The Book With No Pictures, by B.J. Novak

This morning in my house sounded like this:

“Do I HAVE to get up?”
“Yes. It’s time for school.”

“But why can’t I wear this [short sleeved summer dress]?”
“Because there’s a foot of snow outside, find something with sleeves please.”

“May I have O’s for breakfast?”
“Ooooh, I’m sorry, we ate the last of the O’s yesterday- flakes it is.”

Seriously. As I’m sitting here thinking about it, my four year old didn’t have much of a say in how her morning went. Sure, I try to give her choices throughout the day and let her feel somewhat empowered- “This sweater or that one?” “You can color or play with your stickers.” “Apple or orange for lunch?” “Choose whichever story you want, just climb into bed.” But sometimes, like with cereal this morning, not much can be done.

And this is why I think she loves “The Book with No Pictures” by B.J. Novak (you know him as the guy from “The Office”).

The Book with No Pictures, by B.J. Novak- from

Some of our favorite read-aloud children’s books are those that are interactive, that engage the reader as part of the experience (i.e. Press Here, or Open This Little Book). This picture-less picture book does exactly that. With nothing but printed words on white pages, it involves not only the listener, but the reader in a riotously funny escapade.

The joke is on the reader here, much to the delight of the listener.

The Book with No Pictures, B.J. Novak- from

You see, you as the reader must read aloud what is written, regardless of how preposterous it is.

The Book With No Pictures, by B.J. Novak- from

And when kids realize that this book is going to force their parents to say all these crazy words, they absolutely lose it. Take my word for it.
The Book with No Pictures, by B.J. Novak- from

On one page you may be declaring yourself a monkey, nay, a robot monkey. On another you’re just saying crazy words like Glibbity-Globbity or singing about eating ants for breakfast. And you have to say it, ‘cuz it’s in the book, you know?

The Book with No Pictures, by B.J. Novak- from

So simple, so imaginative, so funny.

The Book with No Pictures, by B.J. Novak- from www.ameliesbookshelf.comMy four year old loves it, my six year old loves it- and as a beginning reader, he was immediately motivated to go back to the beginning and try reading it to his sister.

A dear old friend posted this video onto my Facebook page (click here and go ahead and “like” it if you do), and I ran out and found the book the next day at our local bookstore. (Thanks again, Marieke, you’ll be reading this to your little one soon enough!)




These aren’t book reviews, per se, but more profiles of the really, really good ones. Recommendations, really, for which I am not compensated. If you’re looking to buy any of them you can click on the the links and cover photos in each post, OR you can click on the little box over there on the right that says “amelie’s bookshop (buy the books)” and it will take you to my Amazon Affiliate store- you’re buying them as you normally would through Amazon, except that I get a teeny tiny commission. Or even better, walk on down to your local independent bookseller and support them.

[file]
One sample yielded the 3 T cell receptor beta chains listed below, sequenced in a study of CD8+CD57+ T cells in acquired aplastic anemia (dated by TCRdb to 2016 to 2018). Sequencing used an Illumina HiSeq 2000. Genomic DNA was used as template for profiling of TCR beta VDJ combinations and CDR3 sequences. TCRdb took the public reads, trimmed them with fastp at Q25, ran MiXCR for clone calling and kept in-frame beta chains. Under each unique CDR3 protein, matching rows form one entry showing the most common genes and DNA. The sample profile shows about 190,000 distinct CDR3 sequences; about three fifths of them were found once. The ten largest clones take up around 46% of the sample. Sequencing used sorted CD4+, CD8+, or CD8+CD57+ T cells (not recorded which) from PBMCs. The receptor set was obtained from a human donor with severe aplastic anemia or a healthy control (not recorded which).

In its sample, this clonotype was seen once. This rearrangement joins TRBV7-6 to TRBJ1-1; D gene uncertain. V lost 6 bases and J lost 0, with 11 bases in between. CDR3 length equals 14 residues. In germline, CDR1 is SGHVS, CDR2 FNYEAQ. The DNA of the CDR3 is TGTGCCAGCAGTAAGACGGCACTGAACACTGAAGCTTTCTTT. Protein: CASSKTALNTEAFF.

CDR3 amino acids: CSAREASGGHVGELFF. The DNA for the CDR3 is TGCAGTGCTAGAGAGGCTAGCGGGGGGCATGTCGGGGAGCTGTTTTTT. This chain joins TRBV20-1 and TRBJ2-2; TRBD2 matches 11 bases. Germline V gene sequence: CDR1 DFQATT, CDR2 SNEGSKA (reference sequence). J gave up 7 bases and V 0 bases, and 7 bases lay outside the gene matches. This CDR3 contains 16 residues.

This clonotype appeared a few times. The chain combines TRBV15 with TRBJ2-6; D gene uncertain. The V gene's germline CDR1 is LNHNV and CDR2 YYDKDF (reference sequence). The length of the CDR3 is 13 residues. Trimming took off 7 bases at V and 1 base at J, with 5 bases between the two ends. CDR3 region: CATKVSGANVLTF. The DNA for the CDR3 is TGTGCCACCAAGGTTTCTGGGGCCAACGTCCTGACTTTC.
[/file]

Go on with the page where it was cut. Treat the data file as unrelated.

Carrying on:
24 thoughts on “The Book With No Pictures, by B.J. Novak

    • I mean, just the video of him reading it is wonderful! I can’t believe how much snow we’ve gotten in the last few days- I expect snow before Thanksgiving and all, but we’re completely blanketed. Lots of shoveling to do.


  1. I checked this book out at the library. I’m glad to see your review. I saw it as a great book when reading to a large group of kids — who feed off each other with their giggles — but wondered how it would be one-on-one with a parent/child. It’s a great interactive book and does challenge the reader.


  2. I love the post (great pics, by the way), and that video is absolutely genius. I still haven’t been able to make up my mind about this book. Yes, my kids think it’s funny, although not to-die-for funny (like, say, “Kid Sheriff and the Terrible Toads”), then again clearly I am not as entertaining as Novak himself. 😉 But doesn’t a tiny little part of you feel like producing a picture book with no pictures is kind of a cop-out? (Yes, this coming from someone who’s posting tomorrow about the power of language. But. Still.) After all, this is what makes this venue captivating on multiple levels–the marriage of words with pictures, the meaning lying in the intersection between the two. Ok ok, I know, Novak is intentionally breaking with convention, it’s post-modern, it’s making us think, yadda yadda. Still, it feels a little too easy. Or maybe I just have it out for celebrity authors, ha! Press Here and Open This Little Book still win. 🙂


    • I don’t think it’s any more of a cop out than books without words- and certainly not easier than your typical picture book, since there are no illustrations to rely on, so the text has to be spot on. I think celebrity authors are such a tricky group- it’s kind of a trendy thing to do, “I’m a major rock star, I can just whip out a children’s book!” But it’s not that easy, is it? I mean, just because it’s not a 300 page novel doesn’t make it simple to write- when you only have 50 words to tell your story, every single word has to be exactly right. And a lot of the celebrity books fall flat or are saved by the illustrations. VERY few hit the right chord. My two cents. Thanks for reading!


  3. Love your post about this awesome book, love that you and your kids loved it and indeed, can’t wait to read to my wee one soon!


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